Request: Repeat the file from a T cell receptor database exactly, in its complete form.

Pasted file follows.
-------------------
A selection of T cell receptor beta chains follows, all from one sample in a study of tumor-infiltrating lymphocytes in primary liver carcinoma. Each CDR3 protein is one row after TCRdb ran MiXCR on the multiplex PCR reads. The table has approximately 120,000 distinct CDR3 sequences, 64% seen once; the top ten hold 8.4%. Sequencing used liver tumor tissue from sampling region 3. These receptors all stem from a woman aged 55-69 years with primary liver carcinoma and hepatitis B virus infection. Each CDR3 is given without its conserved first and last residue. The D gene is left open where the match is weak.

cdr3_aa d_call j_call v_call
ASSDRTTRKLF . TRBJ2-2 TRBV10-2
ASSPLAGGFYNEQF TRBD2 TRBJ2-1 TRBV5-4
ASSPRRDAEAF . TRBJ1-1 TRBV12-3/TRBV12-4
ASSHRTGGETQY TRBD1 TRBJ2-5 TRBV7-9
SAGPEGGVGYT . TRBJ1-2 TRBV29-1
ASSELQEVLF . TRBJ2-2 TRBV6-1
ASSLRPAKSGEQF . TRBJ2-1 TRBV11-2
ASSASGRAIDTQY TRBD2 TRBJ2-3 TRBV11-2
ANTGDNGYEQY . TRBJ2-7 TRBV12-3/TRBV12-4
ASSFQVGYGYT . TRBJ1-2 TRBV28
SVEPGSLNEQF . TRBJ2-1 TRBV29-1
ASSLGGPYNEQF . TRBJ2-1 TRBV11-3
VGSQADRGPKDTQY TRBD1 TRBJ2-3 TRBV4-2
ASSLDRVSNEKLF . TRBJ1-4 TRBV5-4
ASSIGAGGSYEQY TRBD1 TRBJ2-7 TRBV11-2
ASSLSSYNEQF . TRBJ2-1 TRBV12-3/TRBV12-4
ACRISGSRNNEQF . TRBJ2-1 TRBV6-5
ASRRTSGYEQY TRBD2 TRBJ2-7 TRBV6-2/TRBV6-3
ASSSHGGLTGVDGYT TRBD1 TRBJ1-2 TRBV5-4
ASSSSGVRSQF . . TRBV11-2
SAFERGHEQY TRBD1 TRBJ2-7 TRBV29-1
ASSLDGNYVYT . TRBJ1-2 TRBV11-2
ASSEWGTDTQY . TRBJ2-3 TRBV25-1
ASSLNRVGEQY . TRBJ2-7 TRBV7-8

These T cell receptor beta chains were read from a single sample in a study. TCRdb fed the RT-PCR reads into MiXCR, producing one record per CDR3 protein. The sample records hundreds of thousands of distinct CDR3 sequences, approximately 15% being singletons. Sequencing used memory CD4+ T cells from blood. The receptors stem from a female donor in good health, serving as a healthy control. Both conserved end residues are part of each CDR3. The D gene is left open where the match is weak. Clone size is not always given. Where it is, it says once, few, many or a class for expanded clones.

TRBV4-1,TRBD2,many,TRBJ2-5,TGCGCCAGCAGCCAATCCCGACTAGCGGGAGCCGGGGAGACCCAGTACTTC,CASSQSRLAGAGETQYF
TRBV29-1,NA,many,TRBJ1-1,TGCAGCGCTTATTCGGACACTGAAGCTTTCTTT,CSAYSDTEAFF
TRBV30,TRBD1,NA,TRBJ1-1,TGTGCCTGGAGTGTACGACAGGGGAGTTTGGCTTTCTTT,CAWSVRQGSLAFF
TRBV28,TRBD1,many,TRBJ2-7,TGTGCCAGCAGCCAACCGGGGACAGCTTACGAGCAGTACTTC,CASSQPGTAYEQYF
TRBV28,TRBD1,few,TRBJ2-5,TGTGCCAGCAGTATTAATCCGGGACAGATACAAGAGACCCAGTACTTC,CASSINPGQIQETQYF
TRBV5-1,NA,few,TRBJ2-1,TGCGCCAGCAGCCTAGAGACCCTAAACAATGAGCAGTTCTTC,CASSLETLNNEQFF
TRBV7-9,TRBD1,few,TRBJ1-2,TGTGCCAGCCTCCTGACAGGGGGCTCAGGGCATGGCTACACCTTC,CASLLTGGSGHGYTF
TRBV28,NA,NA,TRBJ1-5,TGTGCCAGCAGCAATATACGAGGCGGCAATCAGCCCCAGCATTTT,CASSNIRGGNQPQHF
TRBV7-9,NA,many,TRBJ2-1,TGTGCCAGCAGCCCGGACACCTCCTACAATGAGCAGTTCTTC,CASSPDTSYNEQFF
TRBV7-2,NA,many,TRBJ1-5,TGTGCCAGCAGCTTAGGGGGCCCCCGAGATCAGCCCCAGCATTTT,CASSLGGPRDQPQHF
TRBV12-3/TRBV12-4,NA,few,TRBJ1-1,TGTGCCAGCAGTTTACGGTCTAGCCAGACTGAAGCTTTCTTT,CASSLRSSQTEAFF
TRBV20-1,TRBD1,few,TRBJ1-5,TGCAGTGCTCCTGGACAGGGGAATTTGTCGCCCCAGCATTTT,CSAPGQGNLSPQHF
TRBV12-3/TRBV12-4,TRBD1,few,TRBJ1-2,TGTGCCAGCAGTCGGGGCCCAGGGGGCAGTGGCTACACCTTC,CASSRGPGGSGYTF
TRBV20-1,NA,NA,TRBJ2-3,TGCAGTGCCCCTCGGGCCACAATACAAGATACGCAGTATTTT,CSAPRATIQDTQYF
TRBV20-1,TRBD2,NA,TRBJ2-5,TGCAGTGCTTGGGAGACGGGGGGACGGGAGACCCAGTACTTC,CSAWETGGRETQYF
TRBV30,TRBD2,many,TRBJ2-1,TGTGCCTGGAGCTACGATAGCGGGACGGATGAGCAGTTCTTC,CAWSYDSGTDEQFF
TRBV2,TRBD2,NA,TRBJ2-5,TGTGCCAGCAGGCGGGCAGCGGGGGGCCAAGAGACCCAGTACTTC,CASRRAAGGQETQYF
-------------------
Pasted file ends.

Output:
A selection of T cell receptor beta chains follows, all from one sample in a study of tumor-infiltrating lymphocytes in primary liver carcinoma. Each CDR3 protein is one row after TCRdb ran MiXCR on the multiplex PCR reads. The table has approximately 120,000 distinct CDR3 sequences, 64% seen once; the top ten hold 8.4%. Sequencing used liver tumor tissue from sampling region 3. These receptors all stem from a woman aged 55-69 years with primary liver carcinoma and hepatitis B virus infection. Each CDR3 is given without its conserved first and last residue. The D gene is left open where the match is weak.

cdr3_aa d_call j_call v_call
ASSDRTTRKLF . TRBJ2-2 TRBV10-2
ASSPLAGGFYNEQF TRBD2 TRBJ2-1 TRBV5-4
ASSPRRDAEAF . TRBJ1-1 TRBV12-3/TRBV12-4
ASSHRTGGETQY TRBD1 TRBJ2-5 TRBV7-9
SAGPEGGVGYT . TRBJ1-2 TRBV29-1
ASSELQEVLF . TRBJ2-2 TRBV6-1
ASSLRPAKSGEQF . TRBJ2-1 TRBV11-2
ASSASGRAIDTQY TRBD2 TRBJ2-3 TRBV11-2
ANTGDNGYEQY . TRBJ2-7 TRBV12-3/TRBV12-4
ASSFQVGYGYT . TRBJ1-2 TRBV28
SVEPGSLNEQF . TRBJ2-1 TRBV29-1
ASSLGGPYNEQF . TRBJ2-1 TRBV11-3
VGSQADRGPKDTQY TRBD1 TRBJ2-3 TRBV4-2
ASSLDRVSNEKLF . TRBJ1-4 TRBV5-4
ASSIGAGGSYEQY TRBD1 TRBJ2-7 TRBV11-2
ASSLSSYNEQF . TRBJ2-1 TRBV12-3/TRBV12-4
ACRISGSRNNEQF . TRBJ2-1 TRBV6-5
ASRRTSGYEQY TRBD2 TRBJ2-7 TRBV6-2/TRBV6-3
ASSSHGGLTGVDGYT TRBD1 TRBJ1-2 TRBV5-4
ASSSSGVRSQF . . TRBV11-2
SAFERGHEQY TRBD1 TRBJ2-7 TRBV29-1
ASSLDGNYVYT . TRBJ1-2 TRBV11-2
ASSEWGTDTQY . TRBJ2-3 TRBV25-1
ASSLNRVGEQY . TRBJ2-7 TRBV7-8

These T cell receptor beta chains were read from a single sample in a study. TCRdb fed the RT-PCR reads into MiXCR, producing one record per CDR3 protein. The sample records hundreds of thousands of distinct CDR3 sequences, approximately 15% being singletons. Sequencing used memory CD4+ T cells from blood. The receptors stem from a female donor in good health, serving as a healthy control. Both conserved end residues are part of each CDR3. The D gene is left open where the match is weak. Clone size is not always given. Where it is, it says once, few, many or a class for expanded clones.

TRBV4-1,TRBD2,many,TRBJ2-5,TGCGCCAGCAGCCAATCCCGACTAGCGGGAGCCGGGGAGACCCAGTACTTC,CASSQSRLAGAGETQYF
TRBV29-1,NA,many,TRBJ1-1,TGCAGCGCTTATTCGGACACTGAAGCTTTCTTT,CSAYSDTEAFF
TRBV30,TRBD1,NA,TRBJ1-1,TGTGCCTGGAGTGTACGACAGGGGAGTTTGGCTTTCTTT,CAWSVRQGSLAFF
TRBV28,TRBD1,many,TRBJ2-7,TGTGCCAGCAGCCAACCGGGGACAGCTTACGAGCAGTACTTC,CASSQPGTAYEQYF
TRBV28,TRBD1,few,TRBJ2-5,TGTGCCAGCAGTATTAATCCGGGACAGATACAAGAGACCCAGTACTTC,CASSINPGQIQETQYF
TRBV5-1,NA,few,TRBJ2-1,TGCGCCAGCAGCCTAGAGACCCTAAACAATGAGCAGTTCTTC,CASSLETLNNEQFF
TRBV7-9,TRBD1,few,TRBJ1-2,TGTGCCAGCCTCCTGACAGGGGGCTCAGGGCATGGCTACACCTTC,CASLLTGGSGHGYTF
TRBV28,NA,NA,TRBJ1-5,TGTGCCAGCAGCAATATACGAGGCGGCAATCAGCCCCAGCATTTT,CASSNIRGGNQPQHF
TRBV7-9,NA,many,TRBJ2-1,TGTGCCAGCAGCCCGGACACCTCCTACAATGAGCAGTTCTTC,CASSPDTSYNEQFF
TRBV7-2,NA,many,TRBJ1-5,TGTGCCAGCAGCTTAGGGGGCCCCCGAGATCAGCCCCAGCATTTT,CASSLGGPRDQPQHF
TRBV12-3/TRBV12-4,NA,few,TRBJ1-1,TGTGCCAGCAGTTTACGGTCTAGCCAGACTGAAGCTTTCTTT,CASSLRSSQTEAFF
TRBV20-1,TRBD1,few,TRBJ1-5,TGCAGTGCTCCTGGACAGGGGAATTTGTCGCCCCAGCATTTT,CSAPGQGNLSPQHF
TRBV12-3/TRBV12-4,TRBD1,few,TRBJ1-2,TGTGCCAGCAGTCGGGGCCCAGGGGGCAGTGGCTACACCTTC,CASSRGPGGSGYTF
TRBV20-1,NA,NA,TRBJ2-3,TGCAGTGCCCCTCGGGCCACAATACAAGATACGCAGTATTTT,CSAPRATIQDTQYF
TRBV20-1,TRBD2,NA,TRBJ2-5,TGCAGTGCTTGGGAGACGGGGGGACGGGAGACCCAGTACTTC,CSAWETGGRETQYF
TRBV30,TRBD2,many,TRBJ2-1,TGTGCCTGGAGCTACGATAGCGGGACGGATGAGCAGTTCTTC,CAWSYDSGTDEQFF
TRBV2,TRBD2,NA,TRBJ2-5,TGTGCCAGCAGGCGGGCAGCGGGGGGCCAAGAGACCCAGTACTTC,CASRRAAGGQETQYF